Friday, 6 January, 2017

India and Singapore Sign Protocol Revising Tax Treaty

This article is the first of a Vistra four-part series, intended to focus on the recent changes to the Indian DTA and the implications for businesses investing into India. In our first piece, we take a high level look at the recent changes to the Singapore-India DTA. The next article will focus on the implications of the revised DTA for Singapore. 

On 30 December 2016, India and Singapore have signed a third protocol (“Protocol”) to revise their bilateral Avoidance of Double Taxation Agreement (“DTA”). Under the Protocol, India has the right to start imposing capital gains tax on alienation of shares of a company resident in India by a Singapore resident acquired on or after from 01 April 2017 whilst preserving the existing tax exemption on capital gains for shares acquired before 1 April 2017. For shares acquired on or after 1 April 2017, there will be a two-year transition period, during which the capital gains from such shares will be taxed at 50% of India’s domestic tax rate if the capital gains arise during 1 April 2017 to 31 March 2019. 

The following changes have been introduced by the Protocol:- 

Taxation of capital gains

  • Gains arising from the alienation of shares of a company resident in India acquired before 1 April 2017 by a Singapore resident shall not be affected, subject to the fulfillment of the revised ‘limitations of benefit’ (“LOB”) clause;

  • The benefit in the above point will not be available if the affairs of the company resident in Singapore were arranged with the primary purpose to take advantage of such benefit.  Such benefit will also not be applicable to a shell or conduit company.  A shell or conduit company is any legal entity with negligible or nil business operations or with no real and continuous business activities. 

    An entity is deemed to be a shell or conduit company if its annual expenditure on operations in Singapore is less than SGD200,000 or in India is less than Indian Rs.5,000,000, for each of the 12-month periods in the immediately preceding period of 24 months from the date on which the gains arise.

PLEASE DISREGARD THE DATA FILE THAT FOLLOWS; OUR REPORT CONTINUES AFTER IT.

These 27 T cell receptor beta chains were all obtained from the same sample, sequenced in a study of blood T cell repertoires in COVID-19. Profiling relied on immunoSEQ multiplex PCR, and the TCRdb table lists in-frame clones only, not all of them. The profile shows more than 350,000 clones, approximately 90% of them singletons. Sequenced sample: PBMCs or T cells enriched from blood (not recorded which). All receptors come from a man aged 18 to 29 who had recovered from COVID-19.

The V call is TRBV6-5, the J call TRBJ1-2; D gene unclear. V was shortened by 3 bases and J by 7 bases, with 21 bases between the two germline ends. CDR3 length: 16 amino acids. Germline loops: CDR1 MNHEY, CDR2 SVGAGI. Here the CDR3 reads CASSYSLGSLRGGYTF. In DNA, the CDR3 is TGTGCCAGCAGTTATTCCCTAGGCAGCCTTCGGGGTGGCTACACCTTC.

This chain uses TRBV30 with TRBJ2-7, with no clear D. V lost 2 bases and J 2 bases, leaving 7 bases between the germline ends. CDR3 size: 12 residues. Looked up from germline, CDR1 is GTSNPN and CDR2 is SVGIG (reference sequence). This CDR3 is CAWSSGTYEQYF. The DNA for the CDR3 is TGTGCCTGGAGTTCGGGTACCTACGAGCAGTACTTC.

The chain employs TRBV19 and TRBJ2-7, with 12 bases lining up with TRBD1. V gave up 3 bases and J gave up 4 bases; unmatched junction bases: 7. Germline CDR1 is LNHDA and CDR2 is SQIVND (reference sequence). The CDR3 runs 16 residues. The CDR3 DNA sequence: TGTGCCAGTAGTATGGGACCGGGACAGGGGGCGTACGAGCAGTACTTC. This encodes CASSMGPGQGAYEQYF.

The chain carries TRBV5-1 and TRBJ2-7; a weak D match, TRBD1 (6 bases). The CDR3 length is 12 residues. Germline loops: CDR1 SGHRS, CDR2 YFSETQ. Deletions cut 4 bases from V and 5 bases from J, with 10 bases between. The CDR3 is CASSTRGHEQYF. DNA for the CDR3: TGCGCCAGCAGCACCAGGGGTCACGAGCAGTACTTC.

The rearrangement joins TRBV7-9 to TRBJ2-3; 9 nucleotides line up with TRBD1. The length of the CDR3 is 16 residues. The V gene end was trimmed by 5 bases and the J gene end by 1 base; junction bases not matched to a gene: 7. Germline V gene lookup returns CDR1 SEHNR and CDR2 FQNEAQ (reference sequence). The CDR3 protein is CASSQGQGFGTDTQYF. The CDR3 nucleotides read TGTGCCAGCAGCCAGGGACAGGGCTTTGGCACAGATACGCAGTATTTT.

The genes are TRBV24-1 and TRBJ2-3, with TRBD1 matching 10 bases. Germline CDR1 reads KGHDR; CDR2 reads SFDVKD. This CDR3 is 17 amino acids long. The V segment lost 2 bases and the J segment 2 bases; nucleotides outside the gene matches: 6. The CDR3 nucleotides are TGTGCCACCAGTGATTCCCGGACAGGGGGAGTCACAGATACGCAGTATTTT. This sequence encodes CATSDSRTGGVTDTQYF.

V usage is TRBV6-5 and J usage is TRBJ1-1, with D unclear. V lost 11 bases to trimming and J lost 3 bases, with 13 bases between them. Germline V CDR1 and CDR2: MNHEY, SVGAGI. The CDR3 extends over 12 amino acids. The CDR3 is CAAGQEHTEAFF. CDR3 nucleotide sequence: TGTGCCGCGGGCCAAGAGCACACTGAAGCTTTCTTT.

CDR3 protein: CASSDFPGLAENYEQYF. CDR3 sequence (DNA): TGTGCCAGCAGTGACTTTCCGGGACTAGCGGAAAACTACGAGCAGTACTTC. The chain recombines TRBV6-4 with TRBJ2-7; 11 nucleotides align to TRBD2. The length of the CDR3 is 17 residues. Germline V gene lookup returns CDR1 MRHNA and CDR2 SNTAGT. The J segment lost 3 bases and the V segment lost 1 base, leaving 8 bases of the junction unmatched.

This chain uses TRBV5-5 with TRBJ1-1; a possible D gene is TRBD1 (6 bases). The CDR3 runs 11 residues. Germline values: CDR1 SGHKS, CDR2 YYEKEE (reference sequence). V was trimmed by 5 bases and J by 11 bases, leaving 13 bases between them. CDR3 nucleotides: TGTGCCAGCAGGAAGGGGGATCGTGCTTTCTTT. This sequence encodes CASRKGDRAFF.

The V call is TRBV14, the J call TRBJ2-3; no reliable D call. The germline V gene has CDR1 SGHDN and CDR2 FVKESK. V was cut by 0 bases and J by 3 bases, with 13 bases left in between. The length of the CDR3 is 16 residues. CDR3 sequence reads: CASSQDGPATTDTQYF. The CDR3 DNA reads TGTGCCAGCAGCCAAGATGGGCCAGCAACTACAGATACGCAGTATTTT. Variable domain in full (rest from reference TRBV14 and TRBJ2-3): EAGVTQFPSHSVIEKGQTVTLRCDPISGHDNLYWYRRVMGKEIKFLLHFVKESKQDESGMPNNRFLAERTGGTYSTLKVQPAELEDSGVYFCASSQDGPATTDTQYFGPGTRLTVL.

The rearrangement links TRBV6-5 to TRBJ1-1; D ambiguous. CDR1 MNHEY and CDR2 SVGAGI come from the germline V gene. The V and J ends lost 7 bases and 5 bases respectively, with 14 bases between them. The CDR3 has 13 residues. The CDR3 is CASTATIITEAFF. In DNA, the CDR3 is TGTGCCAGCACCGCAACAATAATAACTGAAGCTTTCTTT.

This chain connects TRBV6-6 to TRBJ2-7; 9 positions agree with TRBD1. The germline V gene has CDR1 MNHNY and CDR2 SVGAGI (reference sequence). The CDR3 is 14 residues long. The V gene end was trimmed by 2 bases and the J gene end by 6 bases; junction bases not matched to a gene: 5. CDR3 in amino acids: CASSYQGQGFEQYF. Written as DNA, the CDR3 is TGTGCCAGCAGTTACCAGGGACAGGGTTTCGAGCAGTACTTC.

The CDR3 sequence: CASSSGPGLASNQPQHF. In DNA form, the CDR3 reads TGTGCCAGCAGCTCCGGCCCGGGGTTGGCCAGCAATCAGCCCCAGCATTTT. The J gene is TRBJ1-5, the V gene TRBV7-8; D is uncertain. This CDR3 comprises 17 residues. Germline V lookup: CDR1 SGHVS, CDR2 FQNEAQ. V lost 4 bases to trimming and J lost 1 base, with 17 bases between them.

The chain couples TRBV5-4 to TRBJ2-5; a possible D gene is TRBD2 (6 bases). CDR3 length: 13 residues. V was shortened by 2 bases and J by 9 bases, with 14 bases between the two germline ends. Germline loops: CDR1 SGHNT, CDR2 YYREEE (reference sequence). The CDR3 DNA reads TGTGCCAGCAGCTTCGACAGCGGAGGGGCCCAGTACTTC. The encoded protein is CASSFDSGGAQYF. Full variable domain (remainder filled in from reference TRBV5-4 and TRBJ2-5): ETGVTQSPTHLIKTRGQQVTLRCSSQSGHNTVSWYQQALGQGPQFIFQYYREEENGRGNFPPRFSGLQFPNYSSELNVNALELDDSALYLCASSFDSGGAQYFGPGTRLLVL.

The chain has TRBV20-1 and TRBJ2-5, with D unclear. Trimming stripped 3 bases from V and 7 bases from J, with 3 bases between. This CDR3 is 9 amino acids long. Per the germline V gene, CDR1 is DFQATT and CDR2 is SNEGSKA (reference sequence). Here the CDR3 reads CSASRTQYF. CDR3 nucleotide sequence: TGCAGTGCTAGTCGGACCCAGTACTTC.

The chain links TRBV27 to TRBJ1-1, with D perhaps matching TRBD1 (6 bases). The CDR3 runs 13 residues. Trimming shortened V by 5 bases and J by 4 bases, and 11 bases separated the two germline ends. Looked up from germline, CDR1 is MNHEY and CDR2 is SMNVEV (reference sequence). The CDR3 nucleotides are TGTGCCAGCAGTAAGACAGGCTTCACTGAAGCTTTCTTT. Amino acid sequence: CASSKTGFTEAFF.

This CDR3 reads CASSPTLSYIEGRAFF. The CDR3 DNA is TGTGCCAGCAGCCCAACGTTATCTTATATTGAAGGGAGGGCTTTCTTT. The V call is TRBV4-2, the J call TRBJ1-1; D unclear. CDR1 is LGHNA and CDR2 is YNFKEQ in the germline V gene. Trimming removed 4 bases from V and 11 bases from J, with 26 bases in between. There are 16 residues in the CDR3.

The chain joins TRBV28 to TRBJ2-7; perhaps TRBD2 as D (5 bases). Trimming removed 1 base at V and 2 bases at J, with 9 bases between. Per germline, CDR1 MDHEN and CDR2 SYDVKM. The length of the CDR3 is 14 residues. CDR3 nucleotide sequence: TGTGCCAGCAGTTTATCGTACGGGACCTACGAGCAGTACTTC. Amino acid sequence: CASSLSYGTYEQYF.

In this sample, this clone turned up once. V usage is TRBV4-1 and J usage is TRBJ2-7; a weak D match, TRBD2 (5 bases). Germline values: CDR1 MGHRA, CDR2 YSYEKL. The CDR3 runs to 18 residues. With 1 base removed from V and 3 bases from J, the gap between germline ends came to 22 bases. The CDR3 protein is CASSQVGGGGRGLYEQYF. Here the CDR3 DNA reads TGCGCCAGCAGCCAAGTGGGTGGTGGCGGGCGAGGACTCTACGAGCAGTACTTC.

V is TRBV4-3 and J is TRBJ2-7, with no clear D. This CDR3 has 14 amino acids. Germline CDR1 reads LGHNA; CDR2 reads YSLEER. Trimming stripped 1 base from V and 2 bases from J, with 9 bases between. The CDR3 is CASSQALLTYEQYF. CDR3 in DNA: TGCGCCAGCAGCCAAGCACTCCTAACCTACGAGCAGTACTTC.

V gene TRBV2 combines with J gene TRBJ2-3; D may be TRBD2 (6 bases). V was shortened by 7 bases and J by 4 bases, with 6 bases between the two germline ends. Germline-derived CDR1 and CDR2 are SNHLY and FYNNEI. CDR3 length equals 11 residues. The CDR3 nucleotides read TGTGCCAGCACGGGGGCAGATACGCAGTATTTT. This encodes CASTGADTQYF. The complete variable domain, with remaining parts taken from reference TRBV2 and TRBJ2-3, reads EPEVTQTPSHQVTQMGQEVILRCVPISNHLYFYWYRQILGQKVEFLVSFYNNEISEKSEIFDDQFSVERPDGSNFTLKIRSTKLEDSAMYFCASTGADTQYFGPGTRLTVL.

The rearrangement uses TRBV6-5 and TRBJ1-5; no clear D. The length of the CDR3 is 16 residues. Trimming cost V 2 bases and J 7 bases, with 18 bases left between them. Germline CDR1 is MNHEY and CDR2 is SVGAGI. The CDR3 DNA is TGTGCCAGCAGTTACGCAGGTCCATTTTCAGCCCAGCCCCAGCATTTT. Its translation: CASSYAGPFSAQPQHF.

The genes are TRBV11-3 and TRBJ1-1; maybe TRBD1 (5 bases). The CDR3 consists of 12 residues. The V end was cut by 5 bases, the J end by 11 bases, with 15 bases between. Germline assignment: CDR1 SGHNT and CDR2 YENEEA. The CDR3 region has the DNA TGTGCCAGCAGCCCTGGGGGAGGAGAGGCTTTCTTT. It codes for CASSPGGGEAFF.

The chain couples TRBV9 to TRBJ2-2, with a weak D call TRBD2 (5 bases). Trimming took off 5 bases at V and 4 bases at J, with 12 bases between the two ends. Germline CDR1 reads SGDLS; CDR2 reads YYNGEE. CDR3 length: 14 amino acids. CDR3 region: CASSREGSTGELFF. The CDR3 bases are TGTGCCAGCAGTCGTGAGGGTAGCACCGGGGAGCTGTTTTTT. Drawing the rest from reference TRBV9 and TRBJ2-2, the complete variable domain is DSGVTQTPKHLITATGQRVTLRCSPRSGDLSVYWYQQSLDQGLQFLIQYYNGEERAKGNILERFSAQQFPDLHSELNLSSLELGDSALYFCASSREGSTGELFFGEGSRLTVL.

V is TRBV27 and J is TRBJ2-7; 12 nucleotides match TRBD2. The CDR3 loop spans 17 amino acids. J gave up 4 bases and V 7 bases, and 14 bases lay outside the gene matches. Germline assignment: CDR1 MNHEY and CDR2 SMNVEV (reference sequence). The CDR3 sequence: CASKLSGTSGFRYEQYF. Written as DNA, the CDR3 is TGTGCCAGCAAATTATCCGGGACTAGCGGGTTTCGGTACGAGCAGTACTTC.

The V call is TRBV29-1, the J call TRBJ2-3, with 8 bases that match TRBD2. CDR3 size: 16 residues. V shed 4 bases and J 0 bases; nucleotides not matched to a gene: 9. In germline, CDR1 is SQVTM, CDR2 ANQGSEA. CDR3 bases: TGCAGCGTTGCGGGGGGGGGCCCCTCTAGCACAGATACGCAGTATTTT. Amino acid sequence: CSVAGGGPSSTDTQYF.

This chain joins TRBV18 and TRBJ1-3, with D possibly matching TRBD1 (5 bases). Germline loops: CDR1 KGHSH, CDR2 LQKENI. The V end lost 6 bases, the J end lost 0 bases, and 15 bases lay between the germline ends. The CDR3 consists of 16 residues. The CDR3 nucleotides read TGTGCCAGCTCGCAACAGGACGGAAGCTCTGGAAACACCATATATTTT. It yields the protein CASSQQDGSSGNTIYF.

An entity is deemed not to be a shell or conduit company if it is listed on an recognised stock exchange of the country or it its annual expenditure on operations in Singapore is equal to or more than SGD200,000 or in India is equal to or more than Indian Rs.5,000,000, for each of the 12-month periods in the immediately preceding period of 24 months from the date on which the gains arise.

  • Gains arising from the alienation of shares that arise during the period 1 April 2017 to 31 March 2019 by a Singapore resident, will be subject to a tax rate limited to 50% of the tax rate in India, subject to the specified conditions including expenditure on operations in Singapore of at least SGD200,000 or in India of at least Indian Rs.5,000,000 for the immediately preceding period of 12 months from the date on which the gains arise.

  • Gains arising from the alienation of shares that arise after 31 March 2019 by a Singapore resident will be subject to tax at the then prevailing rate in India.


Interest rate withholding tax

There has not been any changes to the tax rate on interest payments made by a company resident in India under the Protocol which will remain at 15% while that under the Mauritius-India DTA is currently at 7.5%.  

Transfer Pricing

Article 9 on Associated Enterprises of the Protocol provides for both countries to enter into bilateral discussions for elimination of double taxation arising from transfer pricing or pricing of related party transactions.

Anti avoidance rules

The newly inserted Article 28A provides that the Protocol will not prevent India and Singapore from applying its domestic law and measures concerning the prevention of the tax avoidance or tax evasion.

Promotion of bilateral investments

Both India and Singapore agreed on steps towards a set of new initiatives for joint promotion of bilateral investments with a view to concluding an agreement in the second half of 2017.

In line with the Mauritius-India DTA, India has got the right to levy capital gains tax from 1 April 2017 for investments routed through Singapore under the Protocol.  The Singapore-India DTA, which had been pegged to the Mauritius-India DTA, has had to be similarly amended.  The Protocol will continue to be underpinned by the stringent substance requirements which are unique to the Singapore-India DTA, and which ensure that the Protocol can only be enjoyed by tax residents with substantive economic activities. 

The Protocol will only come into force following both India and Singapore exchanging notifications that their formal ratification processes have been finalised and shall enter into force latest on 1 April 2017. 

To read more on the treaty which was amended in December 2016, please click here.

 

Contacts

Associate Director, Regional Business Development,
+65 6854 8017